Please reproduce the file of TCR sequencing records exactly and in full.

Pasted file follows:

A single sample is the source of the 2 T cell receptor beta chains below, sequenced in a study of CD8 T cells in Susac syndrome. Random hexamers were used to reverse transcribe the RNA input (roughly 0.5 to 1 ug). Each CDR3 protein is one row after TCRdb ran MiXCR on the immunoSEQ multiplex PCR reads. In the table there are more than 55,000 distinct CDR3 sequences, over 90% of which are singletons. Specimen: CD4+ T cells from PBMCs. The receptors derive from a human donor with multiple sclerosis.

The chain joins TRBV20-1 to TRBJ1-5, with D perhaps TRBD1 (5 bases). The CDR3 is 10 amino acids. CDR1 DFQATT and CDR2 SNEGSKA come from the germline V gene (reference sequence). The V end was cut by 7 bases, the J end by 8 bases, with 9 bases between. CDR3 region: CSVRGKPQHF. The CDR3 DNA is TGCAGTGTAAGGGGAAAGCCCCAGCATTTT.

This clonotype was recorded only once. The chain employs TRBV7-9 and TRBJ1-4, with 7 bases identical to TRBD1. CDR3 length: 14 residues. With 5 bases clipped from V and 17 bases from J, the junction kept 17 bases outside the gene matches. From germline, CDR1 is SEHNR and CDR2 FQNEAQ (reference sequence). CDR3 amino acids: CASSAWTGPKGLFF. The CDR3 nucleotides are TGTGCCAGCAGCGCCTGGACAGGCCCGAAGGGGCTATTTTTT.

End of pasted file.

A single sample is the source of the 2 T cell receptor beta chains below, sequenced in a study of CD8 T cells in Susac syndrome. Random hexamers were used to reverse transcribe the RNA input (roughly 0.5 to 1 ug). Each CDR3 protein is one row after TCRdb ran MiXCR on the immunoSEQ multiplex PCR reads. In the table there are more than 55,000 distinct CDR3 sequences, over 90% of which are singletons. Specimen: CD4+ T cells from PBMCs. The receptors derive from a human donor with multiple sclerosis.

The chain joins TRBV20-1 to TRBJ1-5, with D perhaps TRBD1 (5 bases). The CDR3 is 10 amino acids. CDR1 DFQATT and CDR2 SNEGSKA come from the germline V gene (reference sequence). The V end was cut by 7 bases, the J end by 8 bases, with 9 bases between. CDR3 region: CSVRGKPQHF. The CDR3 DNA is TGCAGTGTAAGGGGAAAGCCCCAGCATTTT.

This clonotype was recorded only once. The chain employs TRBV7-9 and TRBJ1-4, with 7 bases identical to TRBD1. CDR3 length: 14 residues. With 5 bases clipped from V and 17 bases from J, the junction kept 17 bases outside the gene matches. From germline, CDR1 is SEHNR and CDR2 FQNEAQ (reference sequence). CDR3 amino acids: CASSAWTGPKGLFF. The CDR3 nucleotides are TGTGCCAGCAGCGCCTGGACAGGCCCGAAGGGGCTATTTTTT.